This week in ‘This is BrukOut!’ Our Black History Month series continues with living proof that a great tune can still move the room decades after its release…
THE saying goes that nothing happens before its time. There is another saying – that a quality piece of music can mature and get better with age like a fine bottle of red wine. Both of these are true and relevant to this week’s main subject for this column.
The one and only Sister Nancy has definitely cultivated herself a ‘classic’. ‘Bam Bam’ transcends the dancehall and can be heard everywhere from pop clubs, to hip hop raves and all points in between. Ophlin Russell grew up as a part of a large family, and music was most certainly in their views. Hr elder brother was none other than The General’ Brigadeer Jerry.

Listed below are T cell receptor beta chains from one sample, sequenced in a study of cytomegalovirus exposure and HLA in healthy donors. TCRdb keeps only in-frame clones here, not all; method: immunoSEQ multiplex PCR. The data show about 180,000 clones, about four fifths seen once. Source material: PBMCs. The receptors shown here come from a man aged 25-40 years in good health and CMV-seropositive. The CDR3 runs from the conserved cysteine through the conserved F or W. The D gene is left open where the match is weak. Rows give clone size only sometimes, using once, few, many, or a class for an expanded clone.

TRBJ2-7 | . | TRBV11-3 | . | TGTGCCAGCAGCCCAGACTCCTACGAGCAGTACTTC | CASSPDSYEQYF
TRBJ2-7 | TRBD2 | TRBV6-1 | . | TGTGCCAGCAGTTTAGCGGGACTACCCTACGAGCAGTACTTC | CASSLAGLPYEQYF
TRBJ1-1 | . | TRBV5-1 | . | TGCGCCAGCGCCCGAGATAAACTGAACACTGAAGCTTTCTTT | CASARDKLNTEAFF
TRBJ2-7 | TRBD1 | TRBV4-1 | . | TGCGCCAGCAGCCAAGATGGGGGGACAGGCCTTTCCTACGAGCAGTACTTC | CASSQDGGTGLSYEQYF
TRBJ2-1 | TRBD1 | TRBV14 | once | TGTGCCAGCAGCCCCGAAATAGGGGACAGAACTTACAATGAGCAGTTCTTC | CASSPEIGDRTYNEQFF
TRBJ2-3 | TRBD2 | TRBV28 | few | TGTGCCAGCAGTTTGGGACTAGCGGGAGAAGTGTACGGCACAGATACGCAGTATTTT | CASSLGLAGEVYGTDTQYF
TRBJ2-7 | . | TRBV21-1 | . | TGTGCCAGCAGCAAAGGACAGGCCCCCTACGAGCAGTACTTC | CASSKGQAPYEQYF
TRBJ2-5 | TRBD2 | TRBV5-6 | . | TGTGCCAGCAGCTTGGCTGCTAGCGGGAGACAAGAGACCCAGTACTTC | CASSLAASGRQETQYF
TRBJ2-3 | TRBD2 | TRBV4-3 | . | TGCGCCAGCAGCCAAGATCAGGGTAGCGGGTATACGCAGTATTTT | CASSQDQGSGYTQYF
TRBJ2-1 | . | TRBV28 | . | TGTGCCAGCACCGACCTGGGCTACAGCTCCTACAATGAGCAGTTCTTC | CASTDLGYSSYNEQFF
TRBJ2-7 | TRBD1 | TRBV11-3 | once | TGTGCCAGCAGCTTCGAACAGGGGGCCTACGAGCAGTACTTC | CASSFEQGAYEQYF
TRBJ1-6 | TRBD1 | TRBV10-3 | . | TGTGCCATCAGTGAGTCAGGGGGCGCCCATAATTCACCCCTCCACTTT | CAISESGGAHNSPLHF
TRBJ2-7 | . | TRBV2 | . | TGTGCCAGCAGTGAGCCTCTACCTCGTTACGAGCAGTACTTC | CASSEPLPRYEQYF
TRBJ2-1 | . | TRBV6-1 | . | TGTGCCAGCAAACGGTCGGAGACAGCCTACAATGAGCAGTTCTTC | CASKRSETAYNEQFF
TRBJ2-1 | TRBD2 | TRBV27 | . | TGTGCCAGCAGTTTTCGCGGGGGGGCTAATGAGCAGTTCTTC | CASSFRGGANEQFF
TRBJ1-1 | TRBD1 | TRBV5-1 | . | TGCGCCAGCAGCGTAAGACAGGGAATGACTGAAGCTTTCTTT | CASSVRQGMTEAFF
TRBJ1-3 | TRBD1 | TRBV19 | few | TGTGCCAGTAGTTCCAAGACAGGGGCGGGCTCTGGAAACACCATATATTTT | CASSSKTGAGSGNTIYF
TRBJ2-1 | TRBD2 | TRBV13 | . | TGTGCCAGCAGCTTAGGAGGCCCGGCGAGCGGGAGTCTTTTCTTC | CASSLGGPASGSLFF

Jerry worked with the 12 tribes sound system Jah Love Muzik, and Nancy soon followed suit while still a teenager. Seeing and hearing women being involved in dancehall at that time was not a regular thing. Although her brother was involved in the business, her parents did not see it as an area that a young lady should be making herself known to.
However, she was making a name for herself, and in 1980 and 1981 ‘Transport Connection’ and ‘Money Can’t Buy Me Love’. Then, in the following year, she recorded her biggest hit to date. “It was August 1982 – I remember everything about it,” she tells me from the States.
“That day it was me, Yellowman and Fathead sparring together. Yellow had to go to the studio to record and recorded a track called ‘Bam Bam’ with the producer Harry J. Yellowman and I were working together quite a lot, so I went to the studio with him.
“When we finished, I called producer Winston Riley and told him I wanted to record the final track that was missing from my forthcoming album, and the track we recorded was my ‘Bam Bam’. I was 20 years old.